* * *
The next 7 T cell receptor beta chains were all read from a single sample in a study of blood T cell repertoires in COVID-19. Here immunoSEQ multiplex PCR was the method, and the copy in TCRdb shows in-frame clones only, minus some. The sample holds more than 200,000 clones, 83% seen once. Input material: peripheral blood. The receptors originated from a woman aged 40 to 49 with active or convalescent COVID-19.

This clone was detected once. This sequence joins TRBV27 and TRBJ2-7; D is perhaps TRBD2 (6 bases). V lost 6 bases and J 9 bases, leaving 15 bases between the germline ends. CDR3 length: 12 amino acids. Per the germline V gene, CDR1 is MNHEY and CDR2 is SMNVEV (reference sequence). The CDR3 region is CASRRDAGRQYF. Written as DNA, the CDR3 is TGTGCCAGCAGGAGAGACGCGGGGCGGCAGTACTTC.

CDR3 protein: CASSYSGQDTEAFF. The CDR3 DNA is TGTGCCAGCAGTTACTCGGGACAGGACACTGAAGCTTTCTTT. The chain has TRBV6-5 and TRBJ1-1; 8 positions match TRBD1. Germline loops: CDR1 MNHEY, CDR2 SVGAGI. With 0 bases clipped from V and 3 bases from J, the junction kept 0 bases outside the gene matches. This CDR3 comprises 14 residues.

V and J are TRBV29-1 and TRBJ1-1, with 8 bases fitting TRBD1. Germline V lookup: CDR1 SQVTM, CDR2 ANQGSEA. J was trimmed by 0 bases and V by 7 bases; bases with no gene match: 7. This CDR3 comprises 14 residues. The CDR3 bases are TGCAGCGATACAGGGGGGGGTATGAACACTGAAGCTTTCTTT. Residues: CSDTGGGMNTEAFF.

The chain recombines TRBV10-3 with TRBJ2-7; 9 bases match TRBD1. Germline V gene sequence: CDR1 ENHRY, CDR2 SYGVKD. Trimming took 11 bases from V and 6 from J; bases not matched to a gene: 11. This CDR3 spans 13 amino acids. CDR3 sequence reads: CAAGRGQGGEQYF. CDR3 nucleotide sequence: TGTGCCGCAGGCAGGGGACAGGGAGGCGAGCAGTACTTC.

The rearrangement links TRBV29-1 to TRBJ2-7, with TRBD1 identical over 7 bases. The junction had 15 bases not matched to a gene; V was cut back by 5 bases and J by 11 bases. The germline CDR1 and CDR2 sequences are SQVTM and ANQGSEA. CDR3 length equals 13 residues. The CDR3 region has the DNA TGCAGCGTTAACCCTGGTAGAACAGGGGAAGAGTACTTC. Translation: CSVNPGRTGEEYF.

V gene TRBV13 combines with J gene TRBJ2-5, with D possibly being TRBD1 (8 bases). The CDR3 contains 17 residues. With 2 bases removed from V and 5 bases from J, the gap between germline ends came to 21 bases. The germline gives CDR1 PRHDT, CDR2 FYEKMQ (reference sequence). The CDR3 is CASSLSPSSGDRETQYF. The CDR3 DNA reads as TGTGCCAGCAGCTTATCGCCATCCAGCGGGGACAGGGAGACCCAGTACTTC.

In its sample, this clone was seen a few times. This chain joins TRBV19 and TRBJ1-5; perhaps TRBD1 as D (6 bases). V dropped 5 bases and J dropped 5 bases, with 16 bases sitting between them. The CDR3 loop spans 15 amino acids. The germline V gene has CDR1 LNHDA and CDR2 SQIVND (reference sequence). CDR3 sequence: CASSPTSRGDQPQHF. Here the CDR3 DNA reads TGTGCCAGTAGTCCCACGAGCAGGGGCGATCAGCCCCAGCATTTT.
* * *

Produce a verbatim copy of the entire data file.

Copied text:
The next 7 T cell receptor beta chains were all read from a single sample in a study of blood T cell repertoires in COVID-19. Here immunoSEQ multiplex PCR was the method, and the copy in TCRdb shows in-frame clones only, minus some. The sample holds more than 200,000 clones, 83% seen once. Input material: peripheral blood. The receptors originated from a woman aged 40 to 49 with active or convalescent COVID-19.

This clone was detected once. This sequence joins TRBV27 and TRBJ2-7; D is perhaps TRBD2 (6 bases). V lost 6 bases and J 9 bases, leaving 15 bases between the germline ends. CDR3 length: 12 amino acids. Per the germline V gene, CDR1 is MNHEY and CDR2 is SMNVEV (reference sequence). The CDR3 region is CASRRDAGRQYF. Written as DNA, the CDR3 is TGTGCCAGCAGGAGAGACGCGGGGCGGCAGTACTTC.

CDR3 protein: CASSYSGQDTEAFF. The CDR3 DNA is TGTGCCAGCAGTTACTCGGGACAGGACACTGAAGCTTTCTTT. The chain has TRBV6-5 and TRBJ1-1; 8 positions match TRBD1. Germline loops: CDR1 MNHEY, CDR2 SVGAGI. With 0 bases clipped from V and 3 bases from J, the junction kept 0 bases outside the gene matches. This CDR3 comprises 14 residues.

V and J are TRBV29-1 and TRBJ1-1, with 8 bases fitting TRBD1. Germline V lookup: CDR1 SQVTM, CDR2 ANQGSEA. J was trimmed by 0 bases and V by 7 bases; bases with no gene match: 7. This CDR3 comprises 14 residues. The CDR3 bases are TGCAGCGATACAGGGGGGGGTATGAACACTGAAGCTTTCTTT. Residues: CSDTGGGMNTEAFF.

The chain recombines TRBV10-3 with TRBJ2-7; 9 bases match TRBD1. Germline V gene sequence: CDR1 ENHRY, CDR2 SYGVKD. Trimming took 11 bases from V and 6 from J; bases not matched to a gene: 11. This CDR3 spans 13 amino acids. CDR3 sequence reads: CAAGRGQGGEQYF. CDR3 nucleotide sequence: TGTGCCGCAGGCAGGGGACAGGGAGGCGAGCAGTACTTC.

The rearrangement links TRBV29-1 to TRBJ2-7, with TRBD1 identical over 7 bases. The junction had 15 bases not matched to a gene; V was cut back by 5 bases and J by 11 bases. The germline CDR1 and CDR2 sequences are SQVTM and ANQGSEA. CDR3 length equals 13 residues. The CDR3 region has the DNA TGCAGCGTTAACCCTGGTAGAACAGGGGAAGAGTACTTC. Translation: CSVNPGRTGEEYF.

V gene TRBV13 combines with J gene TRBJ2-5, with D possibly being TRBD1 (8 bases). The CDR3 contains 17 residues. With 2 bases removed from V and 5 bases from J, the gap between germline ends came to 21 bases. The germline gives CDR1 PRHDT, CDR2 FYEKMQ (reference sequence). The CDR3 is CASSLSPSSGDRETQYF. The CDR3 DNA reads as TGTGCCAGCAGCTTATCGCCATCCAGCGGGGACAGGGAGACCCAGTACTTC.

In its sample, this clone was seen a few times. This chain joins TRBV19 and TRBJ1-5; perhaps TRBD1 as D (6 bases). V dropped 5 bases and J dropped 5 bases, with 16 bases sitting between them. The CDR3 loop spans 15 amino acids. The germline V gene has CDR1 LNHDA and CDR2 SQIVND (reference sequence). CDR3 sequence: CASSPTSRGDQPQHF. Here the CDR3 DNA reads TGTGCCAGTAGTCCCACGAGCAGGGGCGATCAGCCCCAGCATTTT.